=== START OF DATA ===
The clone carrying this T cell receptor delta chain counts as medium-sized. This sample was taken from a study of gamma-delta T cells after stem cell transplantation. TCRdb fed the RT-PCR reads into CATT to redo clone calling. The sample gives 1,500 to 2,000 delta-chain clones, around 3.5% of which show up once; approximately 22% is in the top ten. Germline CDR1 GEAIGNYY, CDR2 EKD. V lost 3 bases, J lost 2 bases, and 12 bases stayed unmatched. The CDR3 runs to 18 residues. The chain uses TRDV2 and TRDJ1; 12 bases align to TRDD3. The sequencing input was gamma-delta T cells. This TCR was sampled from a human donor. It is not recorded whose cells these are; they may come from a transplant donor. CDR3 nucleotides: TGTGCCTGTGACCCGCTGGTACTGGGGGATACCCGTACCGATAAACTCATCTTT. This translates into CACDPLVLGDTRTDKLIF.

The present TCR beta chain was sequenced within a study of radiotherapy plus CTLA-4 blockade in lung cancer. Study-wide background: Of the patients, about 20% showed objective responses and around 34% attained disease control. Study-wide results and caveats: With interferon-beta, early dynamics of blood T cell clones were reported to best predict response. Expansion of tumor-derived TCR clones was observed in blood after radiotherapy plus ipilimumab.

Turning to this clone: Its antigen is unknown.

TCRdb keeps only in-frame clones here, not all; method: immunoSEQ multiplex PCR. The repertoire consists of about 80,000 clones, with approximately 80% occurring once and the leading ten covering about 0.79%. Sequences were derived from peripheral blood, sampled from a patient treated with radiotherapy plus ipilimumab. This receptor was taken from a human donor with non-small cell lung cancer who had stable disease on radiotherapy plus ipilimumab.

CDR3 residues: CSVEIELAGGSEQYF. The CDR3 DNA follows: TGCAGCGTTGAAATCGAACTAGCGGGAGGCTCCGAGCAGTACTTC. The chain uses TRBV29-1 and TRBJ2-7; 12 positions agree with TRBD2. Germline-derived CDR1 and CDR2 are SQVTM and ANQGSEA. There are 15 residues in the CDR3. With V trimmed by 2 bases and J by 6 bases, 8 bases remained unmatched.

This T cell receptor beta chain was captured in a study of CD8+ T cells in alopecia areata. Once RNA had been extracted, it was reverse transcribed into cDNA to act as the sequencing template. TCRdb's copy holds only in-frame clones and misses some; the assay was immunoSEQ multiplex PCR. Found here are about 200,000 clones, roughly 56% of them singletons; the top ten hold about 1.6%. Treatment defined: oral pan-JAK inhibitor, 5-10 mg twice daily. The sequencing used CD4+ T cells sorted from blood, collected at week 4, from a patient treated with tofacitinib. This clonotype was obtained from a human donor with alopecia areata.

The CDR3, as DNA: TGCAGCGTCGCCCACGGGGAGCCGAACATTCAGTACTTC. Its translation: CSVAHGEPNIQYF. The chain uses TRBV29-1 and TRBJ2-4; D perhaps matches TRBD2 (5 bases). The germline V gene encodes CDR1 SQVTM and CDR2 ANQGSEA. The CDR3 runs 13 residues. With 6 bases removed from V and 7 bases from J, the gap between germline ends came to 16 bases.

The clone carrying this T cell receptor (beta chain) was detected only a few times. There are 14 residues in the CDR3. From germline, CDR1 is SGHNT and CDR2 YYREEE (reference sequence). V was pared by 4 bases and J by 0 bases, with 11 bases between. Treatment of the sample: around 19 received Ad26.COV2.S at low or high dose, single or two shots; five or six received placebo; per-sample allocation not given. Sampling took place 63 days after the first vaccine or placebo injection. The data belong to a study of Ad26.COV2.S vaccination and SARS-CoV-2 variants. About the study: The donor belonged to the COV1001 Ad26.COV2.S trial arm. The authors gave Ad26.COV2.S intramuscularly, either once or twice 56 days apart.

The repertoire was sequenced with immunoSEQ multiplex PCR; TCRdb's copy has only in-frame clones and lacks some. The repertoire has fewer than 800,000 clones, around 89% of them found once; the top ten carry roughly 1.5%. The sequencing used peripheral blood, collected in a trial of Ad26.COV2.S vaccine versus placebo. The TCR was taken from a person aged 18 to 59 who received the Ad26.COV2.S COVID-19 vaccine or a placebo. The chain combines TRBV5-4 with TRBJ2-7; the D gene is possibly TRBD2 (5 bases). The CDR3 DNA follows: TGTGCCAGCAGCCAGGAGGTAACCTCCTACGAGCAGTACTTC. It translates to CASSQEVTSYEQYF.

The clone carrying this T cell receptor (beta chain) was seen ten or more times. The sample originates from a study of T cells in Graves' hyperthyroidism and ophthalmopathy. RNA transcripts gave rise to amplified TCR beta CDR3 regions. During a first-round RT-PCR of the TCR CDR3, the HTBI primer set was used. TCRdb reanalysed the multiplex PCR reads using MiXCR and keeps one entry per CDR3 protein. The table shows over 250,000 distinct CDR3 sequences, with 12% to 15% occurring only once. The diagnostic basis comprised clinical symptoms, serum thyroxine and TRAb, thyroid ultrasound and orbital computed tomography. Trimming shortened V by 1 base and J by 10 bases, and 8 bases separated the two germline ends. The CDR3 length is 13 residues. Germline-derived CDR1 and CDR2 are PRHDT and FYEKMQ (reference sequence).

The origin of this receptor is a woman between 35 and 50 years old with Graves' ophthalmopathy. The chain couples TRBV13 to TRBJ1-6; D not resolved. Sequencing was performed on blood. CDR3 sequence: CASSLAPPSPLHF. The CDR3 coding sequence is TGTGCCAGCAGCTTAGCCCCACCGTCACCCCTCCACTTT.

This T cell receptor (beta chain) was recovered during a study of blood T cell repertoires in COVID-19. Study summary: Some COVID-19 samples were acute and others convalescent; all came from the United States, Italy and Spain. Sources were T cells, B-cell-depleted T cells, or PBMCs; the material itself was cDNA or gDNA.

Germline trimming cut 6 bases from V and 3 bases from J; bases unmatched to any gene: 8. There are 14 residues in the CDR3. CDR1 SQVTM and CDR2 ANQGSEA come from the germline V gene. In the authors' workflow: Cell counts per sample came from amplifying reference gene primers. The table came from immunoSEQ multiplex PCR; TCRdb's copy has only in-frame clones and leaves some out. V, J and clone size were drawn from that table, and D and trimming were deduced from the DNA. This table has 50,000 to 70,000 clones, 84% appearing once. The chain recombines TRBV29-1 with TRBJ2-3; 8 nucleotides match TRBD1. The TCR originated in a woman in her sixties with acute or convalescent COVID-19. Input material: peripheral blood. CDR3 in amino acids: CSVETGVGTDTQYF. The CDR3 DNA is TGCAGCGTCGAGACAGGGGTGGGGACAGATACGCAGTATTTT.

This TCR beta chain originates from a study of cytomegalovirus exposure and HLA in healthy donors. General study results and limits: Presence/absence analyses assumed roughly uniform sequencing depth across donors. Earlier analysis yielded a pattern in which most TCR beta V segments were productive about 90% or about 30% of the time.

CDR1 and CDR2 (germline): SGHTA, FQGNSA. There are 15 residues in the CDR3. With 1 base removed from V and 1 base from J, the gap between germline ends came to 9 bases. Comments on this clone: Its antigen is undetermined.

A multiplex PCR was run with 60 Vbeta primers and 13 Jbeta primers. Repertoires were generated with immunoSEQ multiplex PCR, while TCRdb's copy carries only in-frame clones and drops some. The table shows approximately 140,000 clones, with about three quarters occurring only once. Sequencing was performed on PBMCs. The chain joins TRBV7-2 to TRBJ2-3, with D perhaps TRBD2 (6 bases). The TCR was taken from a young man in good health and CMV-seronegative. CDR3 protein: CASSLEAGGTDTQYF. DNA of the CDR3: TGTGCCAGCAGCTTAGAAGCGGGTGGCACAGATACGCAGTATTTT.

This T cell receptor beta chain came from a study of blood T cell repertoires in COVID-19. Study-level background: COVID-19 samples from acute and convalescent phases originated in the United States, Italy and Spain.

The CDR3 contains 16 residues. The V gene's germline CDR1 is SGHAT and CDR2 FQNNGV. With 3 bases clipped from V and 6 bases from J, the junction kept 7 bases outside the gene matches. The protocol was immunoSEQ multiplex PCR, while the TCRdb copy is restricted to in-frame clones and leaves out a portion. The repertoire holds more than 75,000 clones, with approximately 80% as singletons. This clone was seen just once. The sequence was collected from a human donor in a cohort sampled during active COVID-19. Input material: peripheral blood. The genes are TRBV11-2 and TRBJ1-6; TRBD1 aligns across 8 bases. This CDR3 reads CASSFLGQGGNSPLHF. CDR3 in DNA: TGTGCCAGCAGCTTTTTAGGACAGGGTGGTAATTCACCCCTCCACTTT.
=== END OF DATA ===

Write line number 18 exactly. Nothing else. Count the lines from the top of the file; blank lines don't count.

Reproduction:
The CDR3 contains 16 residues. The V gene's germline CDR1 is SGHAT and CDR2 FQNNGV. With 3 bases clipped from V and 6 bases from J, the junction kept 7 bases outside the gene matches. The protocol was immunoSEQ multiplex PCR, while the TCRdb copy is restricted to in-frame clones and leaves out a portion. The repertoire holds more than 75,000 clones, with approximately 80% as singletons. This clone was seen just once. The sequence was collected from a human donor in a cohort sampled during active COVID-19. Input material: peripheral blood. The genes are TRBV11-2 and TRBJ1-6; TRBD1 aligns across 8 bases. This CDR3 reads CASSFLGQGGNSPLHF. CDR3 in DNA: TGTGCCAGCAGCTTTTTAGGACAGGGTGGTAATTCACCCCTCCACTTT.